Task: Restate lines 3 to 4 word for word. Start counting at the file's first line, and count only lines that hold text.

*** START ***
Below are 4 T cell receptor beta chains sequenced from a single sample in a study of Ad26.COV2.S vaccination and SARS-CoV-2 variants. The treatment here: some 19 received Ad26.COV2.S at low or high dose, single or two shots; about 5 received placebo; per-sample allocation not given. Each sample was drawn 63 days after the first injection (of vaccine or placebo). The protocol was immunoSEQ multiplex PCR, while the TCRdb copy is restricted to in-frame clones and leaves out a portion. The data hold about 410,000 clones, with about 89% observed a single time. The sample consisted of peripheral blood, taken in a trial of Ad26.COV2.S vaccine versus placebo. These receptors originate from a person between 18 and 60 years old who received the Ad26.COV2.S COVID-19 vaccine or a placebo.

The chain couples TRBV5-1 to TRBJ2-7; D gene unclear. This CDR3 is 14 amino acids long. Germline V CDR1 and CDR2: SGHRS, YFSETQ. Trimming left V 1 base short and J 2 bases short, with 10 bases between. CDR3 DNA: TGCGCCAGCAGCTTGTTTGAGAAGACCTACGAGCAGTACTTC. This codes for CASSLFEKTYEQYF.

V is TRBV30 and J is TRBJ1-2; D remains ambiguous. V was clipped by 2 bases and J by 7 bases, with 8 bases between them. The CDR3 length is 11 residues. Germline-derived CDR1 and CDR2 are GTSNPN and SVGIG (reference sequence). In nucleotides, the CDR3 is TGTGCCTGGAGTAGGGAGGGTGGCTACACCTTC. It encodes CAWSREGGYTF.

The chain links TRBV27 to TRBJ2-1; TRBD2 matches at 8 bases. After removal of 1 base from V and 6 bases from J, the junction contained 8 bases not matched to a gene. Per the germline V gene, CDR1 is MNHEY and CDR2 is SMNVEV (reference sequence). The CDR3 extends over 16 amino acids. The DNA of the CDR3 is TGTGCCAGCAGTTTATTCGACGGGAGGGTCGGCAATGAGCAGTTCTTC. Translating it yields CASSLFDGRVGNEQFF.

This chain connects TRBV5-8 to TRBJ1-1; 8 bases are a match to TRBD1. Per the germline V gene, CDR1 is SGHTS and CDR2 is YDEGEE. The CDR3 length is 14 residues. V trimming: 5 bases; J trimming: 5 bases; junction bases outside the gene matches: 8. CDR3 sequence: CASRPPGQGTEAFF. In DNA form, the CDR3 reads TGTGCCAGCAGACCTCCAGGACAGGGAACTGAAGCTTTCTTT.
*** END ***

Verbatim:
V is TRBV30 and J is TRBJ1-2; D remains ambiguous. V was clipped by 2 bases and J by 7 bases, with 8 bases between them. The CDR3 length is 11 residues. Germline-derived CDR1 and CDR2 are GTSNPN and SVGIG (reference sequence). In nucleotides, the CDR3 is TGTGCCTGGAGTAGGGAGGGTGGCTACACCTTC. It encodes CAWSREGGYTF.

The chain links TRBV27 to TRBJ2-1; TRBD2 matches at 8 bases. After removal of 1 base from V and 6 bases from J, the junction contained 8 bases not matched to a gene. Per the germline V gene, CDR1 is MNHEY and CDR2 is SMNVEV (reference sequence). The CDR3 extends over 16 amino acids. The DNA of the CDR3 is TGTGCCAGCAGTTTATTCGACGGGAGGGTCGGCAATGAGCAGTTCTTC. Translating it yields CASSLFDGRVGNEQFF.